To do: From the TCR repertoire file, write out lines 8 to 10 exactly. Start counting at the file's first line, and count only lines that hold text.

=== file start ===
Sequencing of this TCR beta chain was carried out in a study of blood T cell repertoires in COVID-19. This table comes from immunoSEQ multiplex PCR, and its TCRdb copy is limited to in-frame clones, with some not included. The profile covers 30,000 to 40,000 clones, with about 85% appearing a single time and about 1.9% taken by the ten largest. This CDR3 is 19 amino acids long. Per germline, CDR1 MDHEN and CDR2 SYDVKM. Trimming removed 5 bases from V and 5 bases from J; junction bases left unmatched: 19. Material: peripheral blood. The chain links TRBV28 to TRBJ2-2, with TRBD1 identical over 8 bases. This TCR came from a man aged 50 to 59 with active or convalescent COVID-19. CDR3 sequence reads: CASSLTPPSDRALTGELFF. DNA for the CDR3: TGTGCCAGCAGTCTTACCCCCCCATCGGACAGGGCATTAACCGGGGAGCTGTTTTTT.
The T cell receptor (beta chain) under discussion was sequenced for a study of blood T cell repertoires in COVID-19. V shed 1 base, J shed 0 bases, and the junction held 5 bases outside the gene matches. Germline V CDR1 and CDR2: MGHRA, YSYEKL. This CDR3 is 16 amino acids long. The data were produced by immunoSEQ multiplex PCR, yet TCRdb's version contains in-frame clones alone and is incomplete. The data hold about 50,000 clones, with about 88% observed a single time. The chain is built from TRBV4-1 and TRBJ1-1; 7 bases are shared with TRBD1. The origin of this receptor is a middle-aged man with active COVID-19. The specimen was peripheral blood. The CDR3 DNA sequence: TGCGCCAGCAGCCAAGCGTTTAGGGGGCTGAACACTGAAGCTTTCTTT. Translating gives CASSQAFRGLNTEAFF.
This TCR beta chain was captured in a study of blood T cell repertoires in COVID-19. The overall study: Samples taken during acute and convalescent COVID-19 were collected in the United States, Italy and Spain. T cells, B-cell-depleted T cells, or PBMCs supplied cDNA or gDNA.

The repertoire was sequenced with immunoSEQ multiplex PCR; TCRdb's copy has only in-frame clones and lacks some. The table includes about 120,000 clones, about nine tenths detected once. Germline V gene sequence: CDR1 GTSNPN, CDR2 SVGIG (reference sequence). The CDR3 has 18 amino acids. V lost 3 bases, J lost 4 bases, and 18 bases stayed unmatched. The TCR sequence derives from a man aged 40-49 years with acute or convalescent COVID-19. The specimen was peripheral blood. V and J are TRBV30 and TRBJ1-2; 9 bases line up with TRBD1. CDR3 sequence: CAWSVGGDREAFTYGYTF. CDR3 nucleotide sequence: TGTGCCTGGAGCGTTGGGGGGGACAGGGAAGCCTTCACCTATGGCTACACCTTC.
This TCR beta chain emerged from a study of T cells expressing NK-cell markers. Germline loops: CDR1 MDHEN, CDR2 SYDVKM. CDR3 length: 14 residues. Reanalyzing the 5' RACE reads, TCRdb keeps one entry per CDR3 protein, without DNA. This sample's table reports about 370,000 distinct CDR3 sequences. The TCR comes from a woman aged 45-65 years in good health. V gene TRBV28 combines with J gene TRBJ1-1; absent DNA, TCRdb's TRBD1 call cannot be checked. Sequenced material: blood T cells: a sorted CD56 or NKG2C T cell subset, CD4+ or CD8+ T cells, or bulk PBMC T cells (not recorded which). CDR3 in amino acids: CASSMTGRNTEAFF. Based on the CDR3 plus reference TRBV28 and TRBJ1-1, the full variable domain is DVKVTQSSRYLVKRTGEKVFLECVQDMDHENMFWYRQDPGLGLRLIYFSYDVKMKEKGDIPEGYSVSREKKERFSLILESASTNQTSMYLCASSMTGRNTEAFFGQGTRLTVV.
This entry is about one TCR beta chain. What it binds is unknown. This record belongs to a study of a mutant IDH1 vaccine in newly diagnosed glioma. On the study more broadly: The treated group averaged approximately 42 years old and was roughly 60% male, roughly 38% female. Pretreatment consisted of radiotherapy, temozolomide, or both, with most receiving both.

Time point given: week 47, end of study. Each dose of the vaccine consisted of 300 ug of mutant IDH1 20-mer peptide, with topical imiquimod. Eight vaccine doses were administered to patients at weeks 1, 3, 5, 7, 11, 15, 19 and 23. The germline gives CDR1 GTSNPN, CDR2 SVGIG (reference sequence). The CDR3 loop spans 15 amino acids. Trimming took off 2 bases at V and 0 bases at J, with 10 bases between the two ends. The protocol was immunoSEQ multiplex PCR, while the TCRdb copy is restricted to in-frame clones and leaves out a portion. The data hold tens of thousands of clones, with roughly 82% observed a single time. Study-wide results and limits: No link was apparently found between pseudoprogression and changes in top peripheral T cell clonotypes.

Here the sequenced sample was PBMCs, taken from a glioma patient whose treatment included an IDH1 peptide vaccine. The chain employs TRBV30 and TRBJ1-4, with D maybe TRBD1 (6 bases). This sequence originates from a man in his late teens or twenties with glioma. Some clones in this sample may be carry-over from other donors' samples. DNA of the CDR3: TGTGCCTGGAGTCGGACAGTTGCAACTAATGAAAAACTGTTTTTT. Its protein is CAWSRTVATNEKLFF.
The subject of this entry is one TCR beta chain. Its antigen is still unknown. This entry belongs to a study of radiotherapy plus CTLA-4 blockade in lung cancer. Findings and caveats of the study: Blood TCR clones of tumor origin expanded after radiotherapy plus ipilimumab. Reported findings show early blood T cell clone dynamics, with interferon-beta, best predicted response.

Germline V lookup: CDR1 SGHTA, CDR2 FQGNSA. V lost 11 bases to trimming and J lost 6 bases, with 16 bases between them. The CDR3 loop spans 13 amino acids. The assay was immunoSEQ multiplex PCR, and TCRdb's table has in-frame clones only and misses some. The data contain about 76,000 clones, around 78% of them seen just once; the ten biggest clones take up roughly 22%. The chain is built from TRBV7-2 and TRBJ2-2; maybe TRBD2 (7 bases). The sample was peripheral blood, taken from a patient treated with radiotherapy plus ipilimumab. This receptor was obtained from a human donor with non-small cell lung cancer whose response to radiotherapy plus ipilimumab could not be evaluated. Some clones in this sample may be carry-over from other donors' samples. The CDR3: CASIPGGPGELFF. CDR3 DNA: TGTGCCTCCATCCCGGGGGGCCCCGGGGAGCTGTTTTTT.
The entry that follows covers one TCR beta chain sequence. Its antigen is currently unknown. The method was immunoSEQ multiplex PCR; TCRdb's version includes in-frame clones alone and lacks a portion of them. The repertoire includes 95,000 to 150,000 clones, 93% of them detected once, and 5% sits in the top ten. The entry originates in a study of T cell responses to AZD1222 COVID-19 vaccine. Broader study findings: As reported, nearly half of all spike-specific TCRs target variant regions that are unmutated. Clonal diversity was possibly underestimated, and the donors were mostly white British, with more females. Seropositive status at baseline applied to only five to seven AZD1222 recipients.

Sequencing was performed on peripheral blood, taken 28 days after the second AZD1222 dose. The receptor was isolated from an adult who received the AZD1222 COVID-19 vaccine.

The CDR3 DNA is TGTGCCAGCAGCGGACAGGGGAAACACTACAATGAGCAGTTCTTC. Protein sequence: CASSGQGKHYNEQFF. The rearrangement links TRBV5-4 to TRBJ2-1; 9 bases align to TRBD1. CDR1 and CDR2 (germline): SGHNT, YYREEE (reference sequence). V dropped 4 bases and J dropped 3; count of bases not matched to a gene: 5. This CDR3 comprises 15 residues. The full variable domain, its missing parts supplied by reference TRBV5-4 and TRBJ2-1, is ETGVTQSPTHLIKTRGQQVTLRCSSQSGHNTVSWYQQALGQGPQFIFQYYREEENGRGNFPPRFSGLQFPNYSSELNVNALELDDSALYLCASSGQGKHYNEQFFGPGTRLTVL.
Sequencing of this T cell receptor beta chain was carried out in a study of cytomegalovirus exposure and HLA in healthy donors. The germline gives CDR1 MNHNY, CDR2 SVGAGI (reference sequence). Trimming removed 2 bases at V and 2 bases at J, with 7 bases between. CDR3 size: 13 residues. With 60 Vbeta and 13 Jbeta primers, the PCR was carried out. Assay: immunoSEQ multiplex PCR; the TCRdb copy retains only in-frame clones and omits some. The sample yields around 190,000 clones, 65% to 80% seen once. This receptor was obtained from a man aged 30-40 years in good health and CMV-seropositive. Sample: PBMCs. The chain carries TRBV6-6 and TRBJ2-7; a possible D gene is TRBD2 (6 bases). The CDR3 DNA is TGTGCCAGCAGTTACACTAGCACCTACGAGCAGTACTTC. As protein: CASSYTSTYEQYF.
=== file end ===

Here the sequenced sample was PBMCs, taken from a glioma patient whose treatment included an IDH1 peptide vaccine. The chain employs TRBV30 and TRBJ1-4, with D maybe TRBD1 (6 bases). This sequence originates from a man in his late teens or twenties with glioma. Some clones in this sample may be carry-over from other donors' samples. DNA of the CDR3: TGTGCCTGGAGTCGGACAGTTGCAACTAATGAAAAACTGTTTTTT. Its protein is CAWSRTVATNEKLFF.
The subject of this entry is one TCR beta chain. Its antigen is still unknown. This entry belongs to a study of radiotherapy plus CTLA-4 blockade in lung cancer. Findings and caveats of the study: Blood TCR clones of tumor origin expanded after radiotherapy plus ipilimumab. Reported findings show early blood T cell clone dynamics, with interferon-beta, best predicted response.

Germline V lookup: CDR1 SGHTA, CDR2 FQGNSA. V lost 11 bases to trimming and J lost 6 bases, with 16 bases between them. The CDR3 loop spans 13 amino acids. The assay was immunoSEQ multiplex PCR, and TCRdb's table has in-frame clones only and misses some. The data contain about 76,000 clones, around 78% of them seen just once; the ten biggest clones take up roughly 22%. The chain is built from TRBV7-2 and TRBJ2-2; maybe TRBD2 (7 bases). The sample was peripheral blood, taken from a patient treated with radiotherapy plus ipilimumab. This receptor was obtained from a human donor with non-small cell lung cancer whose response to radiotherapy plus ipilimumab could not be evaluated. Some clones in this sample may be carry-over from other donors' samples. The CDR3: CASIPGGPGELFF. CDR3 DNA: TGTGCCTCCATCCCGGGGGGCCCCGGGGAGCTGTTTTTT.